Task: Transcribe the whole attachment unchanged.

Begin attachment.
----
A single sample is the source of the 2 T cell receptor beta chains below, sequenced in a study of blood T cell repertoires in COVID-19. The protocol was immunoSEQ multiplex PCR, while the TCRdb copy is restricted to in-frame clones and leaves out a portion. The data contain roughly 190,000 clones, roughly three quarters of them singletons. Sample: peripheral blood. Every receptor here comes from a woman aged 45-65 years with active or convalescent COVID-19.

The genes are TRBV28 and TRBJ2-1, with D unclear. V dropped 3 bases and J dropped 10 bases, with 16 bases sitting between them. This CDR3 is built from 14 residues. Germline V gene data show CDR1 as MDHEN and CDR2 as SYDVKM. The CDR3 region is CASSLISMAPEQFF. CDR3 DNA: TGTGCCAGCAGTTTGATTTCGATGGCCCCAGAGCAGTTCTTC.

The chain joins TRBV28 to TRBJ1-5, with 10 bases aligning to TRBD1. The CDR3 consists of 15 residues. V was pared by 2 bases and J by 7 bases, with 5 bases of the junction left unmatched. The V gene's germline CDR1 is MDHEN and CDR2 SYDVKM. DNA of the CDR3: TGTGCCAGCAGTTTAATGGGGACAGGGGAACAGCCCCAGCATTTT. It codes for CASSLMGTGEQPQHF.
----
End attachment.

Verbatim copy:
A single sample is the source of the 2 T cell receptor beta chains below, sequenced in a study of blood T cell repertoires in COVID-19. The protocol was immunoSEQ multiplex PCR, while the TCRdb copy is restricted to in-frame clones and leaves out a portion. The data contain roughly 190,000 clones, roughly three quarters of them singletons. Sample: peripheral blood. Every receptor here comes from a woman aged 45-65 years with active or convalescent COVID-19.

The genes are TRBV28 and TRBJ2-1, with D unclear. V dropped 3 bases and J dropped 10 bases, with 16 bases sitting between them. This CDR3 is built from 14 residues. Germline V gene data show CDR1 as MDHEN and CDR2 as SYDVKM. The CDR3 region is CASSLISMAPEQFF. CDR3 DNA: TGTGCCAGCAGTTTGATTTCGATGGCCCCAGAGCAGTTCTTC.

The chain joins TRBV28 to TRBJ1-5, with 10 bases aligning to TRBD1. The CDR3 consists of 15 residues. V was pared by 2 bases and J by 7 bases, with 5 bases of the junction left unmatched. The V gene's germline CDR1 is MDHEN and CDR2 SYDVKM. DNA of the CDR3: TGTGCCAGCAGTTTAATGGGGACAGGGGAACAGCCCCAGCATTTT. It codes for CASSLMGTGEQPQHF.